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Discussion in 'Leeds Bradford' started by The Pole, Sep 9, 2010.
We flew out on 16th.
For at least the last two hours the LBA ATIS has been reporting CAVOK. I don't know if this is a technical problem or human error but there is definitely significant cloud below 5000 ft. out there. Visibility is excellent, mind.
At today's Consultative Committee meeting, there was a presentation on the new Controlled Airspace proposals. I have yet to read the report provided, but what is being proposed is basically that the airspace allocated to LBA is englarged, which will then enable aircraft to make a continuous descent into LBA via published routings (saving fuel and reducing noise levels), whilst departing aircraft will be able to make a continuous climb to a higher level. The proposal also is that flight routings are spread out more, which will mean some areas having aircraft over-flying where it doesn't happen now, but - those aircraft are likely to fly a higher altitude so noise levels should be minimal. The proposals have already been subject to public comment and the final proposals are due to the CAA around November. The CAA have 16 weeks to review them, comment and (hopefully) sign them off and if all that goes well, the new procedures could start to be rolled out from the end of February 2019.
There appears to be some atmospheric influence at work this morning. Earlier on I could pick up Manchester Tower, Radar and Director on an Icom handheld with just a whip antenna. TX was faint but audible. On the flip side there is noticeable white noise on Leeds Tower, behind both ATC and aircraft TX. Radar doesn't seem to be as badly affected and Delivery is fine.
That should probably be RX rather than TX.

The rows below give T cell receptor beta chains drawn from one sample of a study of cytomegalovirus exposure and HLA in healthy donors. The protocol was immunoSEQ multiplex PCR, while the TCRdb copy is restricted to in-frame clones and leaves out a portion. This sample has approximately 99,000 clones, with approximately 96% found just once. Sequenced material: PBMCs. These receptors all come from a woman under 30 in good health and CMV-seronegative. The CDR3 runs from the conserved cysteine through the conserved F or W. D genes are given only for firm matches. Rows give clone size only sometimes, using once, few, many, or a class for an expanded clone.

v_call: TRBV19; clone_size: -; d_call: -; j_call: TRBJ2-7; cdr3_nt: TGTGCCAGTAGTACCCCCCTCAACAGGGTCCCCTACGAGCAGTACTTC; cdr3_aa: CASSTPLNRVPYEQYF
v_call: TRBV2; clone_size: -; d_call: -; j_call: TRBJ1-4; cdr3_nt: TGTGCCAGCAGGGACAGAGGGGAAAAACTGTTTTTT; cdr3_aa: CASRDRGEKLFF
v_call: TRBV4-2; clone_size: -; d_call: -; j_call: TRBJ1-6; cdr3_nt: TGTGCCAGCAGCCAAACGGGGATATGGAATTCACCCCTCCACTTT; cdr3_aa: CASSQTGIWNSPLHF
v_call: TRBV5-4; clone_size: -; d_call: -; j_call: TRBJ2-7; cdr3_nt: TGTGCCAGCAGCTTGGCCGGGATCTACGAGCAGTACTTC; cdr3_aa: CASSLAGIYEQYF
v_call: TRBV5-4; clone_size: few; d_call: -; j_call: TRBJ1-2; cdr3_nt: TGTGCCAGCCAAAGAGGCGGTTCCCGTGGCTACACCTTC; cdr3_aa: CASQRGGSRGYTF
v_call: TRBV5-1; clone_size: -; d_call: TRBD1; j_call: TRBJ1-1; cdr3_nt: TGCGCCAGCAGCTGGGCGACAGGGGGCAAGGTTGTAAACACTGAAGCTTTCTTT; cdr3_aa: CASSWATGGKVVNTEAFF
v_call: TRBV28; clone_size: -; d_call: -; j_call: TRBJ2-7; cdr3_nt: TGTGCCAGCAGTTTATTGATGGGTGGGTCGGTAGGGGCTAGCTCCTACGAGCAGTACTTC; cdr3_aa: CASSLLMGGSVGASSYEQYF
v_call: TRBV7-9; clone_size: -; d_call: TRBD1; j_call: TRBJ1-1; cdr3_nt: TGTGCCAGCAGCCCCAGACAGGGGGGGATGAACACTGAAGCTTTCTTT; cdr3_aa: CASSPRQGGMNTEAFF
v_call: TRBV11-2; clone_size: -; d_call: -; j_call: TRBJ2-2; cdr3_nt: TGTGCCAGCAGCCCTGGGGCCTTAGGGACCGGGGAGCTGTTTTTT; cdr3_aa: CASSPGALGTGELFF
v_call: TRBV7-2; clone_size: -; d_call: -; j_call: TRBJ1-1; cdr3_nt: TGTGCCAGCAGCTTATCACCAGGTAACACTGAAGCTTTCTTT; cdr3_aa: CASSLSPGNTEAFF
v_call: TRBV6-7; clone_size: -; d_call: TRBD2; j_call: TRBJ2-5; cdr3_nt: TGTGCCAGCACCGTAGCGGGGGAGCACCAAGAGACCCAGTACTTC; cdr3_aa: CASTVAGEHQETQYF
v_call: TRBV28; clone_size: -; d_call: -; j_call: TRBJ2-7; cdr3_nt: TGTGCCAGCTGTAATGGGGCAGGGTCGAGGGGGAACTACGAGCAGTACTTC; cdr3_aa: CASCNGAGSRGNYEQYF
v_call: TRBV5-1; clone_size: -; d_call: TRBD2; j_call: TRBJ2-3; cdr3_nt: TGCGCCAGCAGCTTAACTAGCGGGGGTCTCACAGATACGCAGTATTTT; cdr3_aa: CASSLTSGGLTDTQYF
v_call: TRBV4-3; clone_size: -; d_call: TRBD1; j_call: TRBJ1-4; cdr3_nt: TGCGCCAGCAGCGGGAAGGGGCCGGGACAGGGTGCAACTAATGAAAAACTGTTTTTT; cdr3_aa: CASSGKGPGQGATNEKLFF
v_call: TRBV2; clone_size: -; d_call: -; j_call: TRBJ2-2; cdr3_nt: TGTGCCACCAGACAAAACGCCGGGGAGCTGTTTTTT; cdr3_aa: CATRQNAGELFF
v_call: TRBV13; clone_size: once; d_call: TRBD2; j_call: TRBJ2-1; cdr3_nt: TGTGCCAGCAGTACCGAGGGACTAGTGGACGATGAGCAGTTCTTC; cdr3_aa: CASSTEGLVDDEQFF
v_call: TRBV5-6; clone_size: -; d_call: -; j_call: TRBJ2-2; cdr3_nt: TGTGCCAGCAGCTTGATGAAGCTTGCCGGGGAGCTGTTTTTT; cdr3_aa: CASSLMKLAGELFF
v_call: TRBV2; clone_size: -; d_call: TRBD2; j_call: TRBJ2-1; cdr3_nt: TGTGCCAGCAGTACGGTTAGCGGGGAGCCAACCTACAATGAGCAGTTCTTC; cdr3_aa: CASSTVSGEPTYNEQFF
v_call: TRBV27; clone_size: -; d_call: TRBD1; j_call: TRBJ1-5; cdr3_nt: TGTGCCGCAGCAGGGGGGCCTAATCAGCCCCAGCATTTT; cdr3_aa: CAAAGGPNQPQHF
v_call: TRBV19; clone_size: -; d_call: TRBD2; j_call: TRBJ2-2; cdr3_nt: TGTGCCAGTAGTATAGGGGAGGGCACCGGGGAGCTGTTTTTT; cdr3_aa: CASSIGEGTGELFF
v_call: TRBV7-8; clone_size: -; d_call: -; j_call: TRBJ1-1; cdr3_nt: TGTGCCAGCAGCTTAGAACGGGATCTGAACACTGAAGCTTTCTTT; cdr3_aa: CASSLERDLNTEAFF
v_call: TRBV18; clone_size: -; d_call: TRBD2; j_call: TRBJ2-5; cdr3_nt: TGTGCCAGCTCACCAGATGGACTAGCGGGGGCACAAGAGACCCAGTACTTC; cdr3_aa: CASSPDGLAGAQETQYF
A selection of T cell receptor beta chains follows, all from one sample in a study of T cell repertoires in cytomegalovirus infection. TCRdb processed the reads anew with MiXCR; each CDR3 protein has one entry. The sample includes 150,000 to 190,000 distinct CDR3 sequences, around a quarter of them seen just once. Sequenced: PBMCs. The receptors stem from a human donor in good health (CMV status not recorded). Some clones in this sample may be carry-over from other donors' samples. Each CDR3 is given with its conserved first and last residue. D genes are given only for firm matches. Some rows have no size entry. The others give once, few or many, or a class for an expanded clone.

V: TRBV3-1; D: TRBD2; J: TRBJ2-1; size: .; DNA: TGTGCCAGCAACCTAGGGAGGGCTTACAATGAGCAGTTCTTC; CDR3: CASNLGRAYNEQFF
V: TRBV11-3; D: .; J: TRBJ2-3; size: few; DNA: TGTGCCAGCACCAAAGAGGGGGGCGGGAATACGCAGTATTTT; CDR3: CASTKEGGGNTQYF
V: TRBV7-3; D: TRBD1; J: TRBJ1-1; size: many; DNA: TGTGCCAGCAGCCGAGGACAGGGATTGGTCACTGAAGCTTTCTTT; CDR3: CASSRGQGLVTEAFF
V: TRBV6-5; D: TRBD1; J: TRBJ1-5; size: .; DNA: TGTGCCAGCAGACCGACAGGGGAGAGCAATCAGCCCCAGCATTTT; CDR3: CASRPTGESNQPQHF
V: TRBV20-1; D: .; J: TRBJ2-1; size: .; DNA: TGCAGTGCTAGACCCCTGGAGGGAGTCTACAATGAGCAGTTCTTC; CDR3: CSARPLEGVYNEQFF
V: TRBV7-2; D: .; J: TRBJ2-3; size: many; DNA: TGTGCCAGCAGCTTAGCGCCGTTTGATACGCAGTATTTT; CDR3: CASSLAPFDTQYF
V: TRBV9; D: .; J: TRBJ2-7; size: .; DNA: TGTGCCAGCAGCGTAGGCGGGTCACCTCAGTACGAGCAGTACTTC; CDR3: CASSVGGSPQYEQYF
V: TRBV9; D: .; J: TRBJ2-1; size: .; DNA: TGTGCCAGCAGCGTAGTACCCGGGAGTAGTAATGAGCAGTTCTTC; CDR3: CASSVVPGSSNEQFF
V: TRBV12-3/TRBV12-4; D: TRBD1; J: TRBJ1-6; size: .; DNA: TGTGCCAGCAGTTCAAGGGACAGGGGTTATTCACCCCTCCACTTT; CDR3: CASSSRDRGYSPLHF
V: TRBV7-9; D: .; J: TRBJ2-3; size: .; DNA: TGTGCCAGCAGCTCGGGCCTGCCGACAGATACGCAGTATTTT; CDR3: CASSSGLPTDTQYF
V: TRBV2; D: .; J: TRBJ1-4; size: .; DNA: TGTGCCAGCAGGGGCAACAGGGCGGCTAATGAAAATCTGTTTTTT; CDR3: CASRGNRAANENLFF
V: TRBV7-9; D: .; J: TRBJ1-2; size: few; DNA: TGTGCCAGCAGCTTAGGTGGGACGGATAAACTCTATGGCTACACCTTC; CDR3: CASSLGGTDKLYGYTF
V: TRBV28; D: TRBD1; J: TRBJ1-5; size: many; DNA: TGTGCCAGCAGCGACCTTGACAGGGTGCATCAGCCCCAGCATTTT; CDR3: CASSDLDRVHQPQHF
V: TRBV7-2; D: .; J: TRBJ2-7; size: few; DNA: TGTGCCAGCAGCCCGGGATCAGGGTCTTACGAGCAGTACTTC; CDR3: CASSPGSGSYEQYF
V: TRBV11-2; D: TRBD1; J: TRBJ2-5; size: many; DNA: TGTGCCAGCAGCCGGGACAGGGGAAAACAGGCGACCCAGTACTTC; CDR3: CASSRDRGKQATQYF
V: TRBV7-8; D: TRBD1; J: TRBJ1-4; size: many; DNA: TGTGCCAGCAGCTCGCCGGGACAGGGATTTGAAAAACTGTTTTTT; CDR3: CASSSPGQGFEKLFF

Serious question. Has the definition of CAVOK changed recently ? The LBA ATIS is currently broadcasting CAVOK yet there is definitely grey and white cloud out there and almost certainly below FL50.
Not to my knowledge !
It's the second time recently I've noticed this CAVOK business. Either my cloud perception isn't what it was or the ceilometer is misbehaving.
5000’ possibly looks lower than you might expect, if you are unqualified in met observation.
Fair point, but I've seen lots of cloud over LBA over the decades and what I saw looked on the low side. We'll never know either way now !
Is there anybody in 'the industry' able to state the CAVOK rules? I presume that visibility of greater than 10 kilometres is an easy one to gauge as it's just over 6 miles, but how far can cloud below 5000 feet be away from the airfield before it is not considered to be significant in the assessment?
As Love Island would say #startthediscussion #stareintothesky
CAVOK is included in an ATIS in place of visibility, present weather and cloud when the following conditions occur simultaneously at the time of observation:
visibility of 10km or more; and
no cloud below 5000ft or below the highest 25nm minimum sector altitude* (converted to height above the airport), whichever is the greater; and
no Cumulonimbus or Towering Cumulus (at any height); and
no significant weather phenomena (ie, no reportable weather in the ATIS, including weather phenomena ‘in the vicinity’).
*Highest minimum sector altitude (MSA) is defined by ICAO Annex 3 as:
“The lowest altitude which may be used which will provide a minimum clearance of 300m (1000ft) above all objects located in the area contained within a sector of a circle of 46km (25nm) radius centred on a radio aid to navigation.”